One of the hottest trends I’ve been seeing for Spring is ikat textiles. Ikat (sometimes spelled ikkat) is a time-honored technique used to create beautifully patterned textiles through the use of a resist dyeing process.
If you’re wondering how that is achieved, let me explain. Think about a typical patterned textile, for example, a polka dot upholstery fabric. When you imagine how that pattern is created, you might picture some sort of printing process, where designs are stamped onto a piece of blank fabric using dyes or paints. That is in fact how block-printed cotton fabrics, toiles and many other kinds of surface-patterned textiles are made. But in the case of ikats, the threads are dyed before they are woven into fabric. The result is a gorgeous, globally inspired patterns that come in a wide array of colors. I like to think of ikat as having a dressed-up bohemian vibe.
An Ancient Textile
Ikat patters can be seen in various cultures all over the world. In Argentina, Bolivia, Ecuador, Guatemala and Mexico, ikat is still very common. In the 19th century, the Silk Road desert oases of Bukhara and Samarkand (today’s Uzbekistan in Central Asia) were known worldwide for their fine silk ikats. Japan, India, Thailand and several other Southeast Asian countries have long histories of ikat production.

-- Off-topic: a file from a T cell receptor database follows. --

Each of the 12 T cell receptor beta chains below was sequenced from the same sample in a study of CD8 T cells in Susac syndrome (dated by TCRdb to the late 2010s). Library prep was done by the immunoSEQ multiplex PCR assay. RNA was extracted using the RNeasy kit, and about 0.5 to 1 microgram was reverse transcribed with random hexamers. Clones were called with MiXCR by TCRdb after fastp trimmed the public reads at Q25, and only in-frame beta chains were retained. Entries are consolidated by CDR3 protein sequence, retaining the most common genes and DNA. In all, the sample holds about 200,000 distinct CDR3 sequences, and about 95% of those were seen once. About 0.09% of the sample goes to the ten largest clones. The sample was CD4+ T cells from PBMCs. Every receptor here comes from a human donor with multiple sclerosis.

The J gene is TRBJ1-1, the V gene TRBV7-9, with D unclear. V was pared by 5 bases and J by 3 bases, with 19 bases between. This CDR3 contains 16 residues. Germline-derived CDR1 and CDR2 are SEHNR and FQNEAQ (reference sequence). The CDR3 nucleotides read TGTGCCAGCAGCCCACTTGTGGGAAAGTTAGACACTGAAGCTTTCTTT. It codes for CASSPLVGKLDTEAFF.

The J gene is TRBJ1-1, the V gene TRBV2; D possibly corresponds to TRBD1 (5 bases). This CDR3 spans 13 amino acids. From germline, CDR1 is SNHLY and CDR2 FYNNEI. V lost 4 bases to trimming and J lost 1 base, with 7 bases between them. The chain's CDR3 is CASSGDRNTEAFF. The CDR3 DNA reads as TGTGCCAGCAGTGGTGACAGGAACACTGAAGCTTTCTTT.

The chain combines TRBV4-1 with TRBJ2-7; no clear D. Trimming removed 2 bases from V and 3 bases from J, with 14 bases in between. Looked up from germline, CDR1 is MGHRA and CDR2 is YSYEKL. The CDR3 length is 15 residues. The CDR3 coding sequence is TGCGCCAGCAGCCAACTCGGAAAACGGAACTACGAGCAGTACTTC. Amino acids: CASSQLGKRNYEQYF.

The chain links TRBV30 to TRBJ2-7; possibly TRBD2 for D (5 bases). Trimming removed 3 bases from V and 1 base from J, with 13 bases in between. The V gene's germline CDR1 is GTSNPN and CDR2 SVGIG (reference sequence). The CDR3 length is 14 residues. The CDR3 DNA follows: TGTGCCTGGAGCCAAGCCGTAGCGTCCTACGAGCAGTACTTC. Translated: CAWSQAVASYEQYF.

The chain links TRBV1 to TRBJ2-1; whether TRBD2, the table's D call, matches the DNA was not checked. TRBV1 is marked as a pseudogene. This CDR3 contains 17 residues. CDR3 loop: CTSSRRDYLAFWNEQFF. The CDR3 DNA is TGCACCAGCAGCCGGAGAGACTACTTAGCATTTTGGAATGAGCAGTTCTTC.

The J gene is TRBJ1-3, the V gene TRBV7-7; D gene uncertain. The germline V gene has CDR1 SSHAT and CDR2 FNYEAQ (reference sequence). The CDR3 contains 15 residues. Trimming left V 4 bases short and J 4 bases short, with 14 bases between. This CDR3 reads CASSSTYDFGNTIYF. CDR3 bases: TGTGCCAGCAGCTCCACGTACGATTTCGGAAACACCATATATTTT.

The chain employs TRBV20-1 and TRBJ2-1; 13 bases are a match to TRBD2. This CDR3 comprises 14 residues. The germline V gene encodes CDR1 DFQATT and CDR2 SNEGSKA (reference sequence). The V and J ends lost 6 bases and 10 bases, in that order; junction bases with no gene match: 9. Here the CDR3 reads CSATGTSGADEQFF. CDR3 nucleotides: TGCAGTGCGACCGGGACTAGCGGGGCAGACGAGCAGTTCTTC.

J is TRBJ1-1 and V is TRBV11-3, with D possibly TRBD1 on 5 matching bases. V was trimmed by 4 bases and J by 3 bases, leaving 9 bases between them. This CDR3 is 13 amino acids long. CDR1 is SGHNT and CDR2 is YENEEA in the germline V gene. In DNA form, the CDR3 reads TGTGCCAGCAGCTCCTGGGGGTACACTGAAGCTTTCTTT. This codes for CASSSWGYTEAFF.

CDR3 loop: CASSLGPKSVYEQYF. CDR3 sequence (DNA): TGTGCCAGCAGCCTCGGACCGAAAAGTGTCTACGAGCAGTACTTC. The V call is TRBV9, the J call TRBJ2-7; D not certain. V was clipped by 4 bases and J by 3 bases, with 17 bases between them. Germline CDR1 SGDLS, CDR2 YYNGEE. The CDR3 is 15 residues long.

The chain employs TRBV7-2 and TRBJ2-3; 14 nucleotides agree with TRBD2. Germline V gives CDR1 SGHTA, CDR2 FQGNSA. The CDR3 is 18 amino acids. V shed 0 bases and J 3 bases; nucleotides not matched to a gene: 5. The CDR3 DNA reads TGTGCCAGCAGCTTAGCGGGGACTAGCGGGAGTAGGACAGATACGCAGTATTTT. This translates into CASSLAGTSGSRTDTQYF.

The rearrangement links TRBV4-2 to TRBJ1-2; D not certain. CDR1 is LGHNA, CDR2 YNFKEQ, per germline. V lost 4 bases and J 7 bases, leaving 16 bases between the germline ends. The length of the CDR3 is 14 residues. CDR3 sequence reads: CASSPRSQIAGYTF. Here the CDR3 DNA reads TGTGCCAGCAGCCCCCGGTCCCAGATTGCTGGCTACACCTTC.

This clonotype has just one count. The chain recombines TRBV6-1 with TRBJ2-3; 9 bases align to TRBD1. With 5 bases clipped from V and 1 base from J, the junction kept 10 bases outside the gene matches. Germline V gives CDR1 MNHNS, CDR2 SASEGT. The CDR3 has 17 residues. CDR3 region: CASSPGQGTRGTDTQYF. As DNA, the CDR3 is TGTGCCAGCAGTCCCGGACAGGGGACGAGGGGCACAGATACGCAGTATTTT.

Naturally, there is a large amount of variation from region to region. Certain designs may have symbolic of religious meaning or have been manufactured solely for export. Ikats often symbolize status, wealth, power and prestige. And maybe because of the amount of time and effort required to make ikats, some cultures believe that the cloth contains magical powers. Today, you’ll see ikat patterns on a variety of different textiles, from rugs to bags and even clothing.
So how do you incorporate this fun, traditional textile into your table décor? I thought you’d never ask! At BBJ Linen, we have a variety of gorgeous ikat-inspired table linen for any occasion. One of my current favorites is the versatile Silver Bravado. As the name implies, this pattern is bold, unique and impressive. Made from a very soft gray interwoven with a medium gray, it creates an assortment of several silvery hues. Like many of our patterned textiles, Bravado is reversible, so don’t miss the chance to use both sides together at the same event, or use it alone with the coordinating Duet accessories.
For an ikat-like pattern with a bit more color, you’ll love our Zuri table linen in a unique pinkish-purple and ivory print. You can mix and match with pinks, deeper purples, blues, greens and many other shades, depending on how you feel. Also, check out our Zecora pattern, an ideal compliment for a dash of wild texture and pattern.
How do you interpret the ikat trend? What other style of the moment are you hoping to incorporate into your table design? Let us know in the comments!
Table linen: Mist Bravado
Table linen: Bimini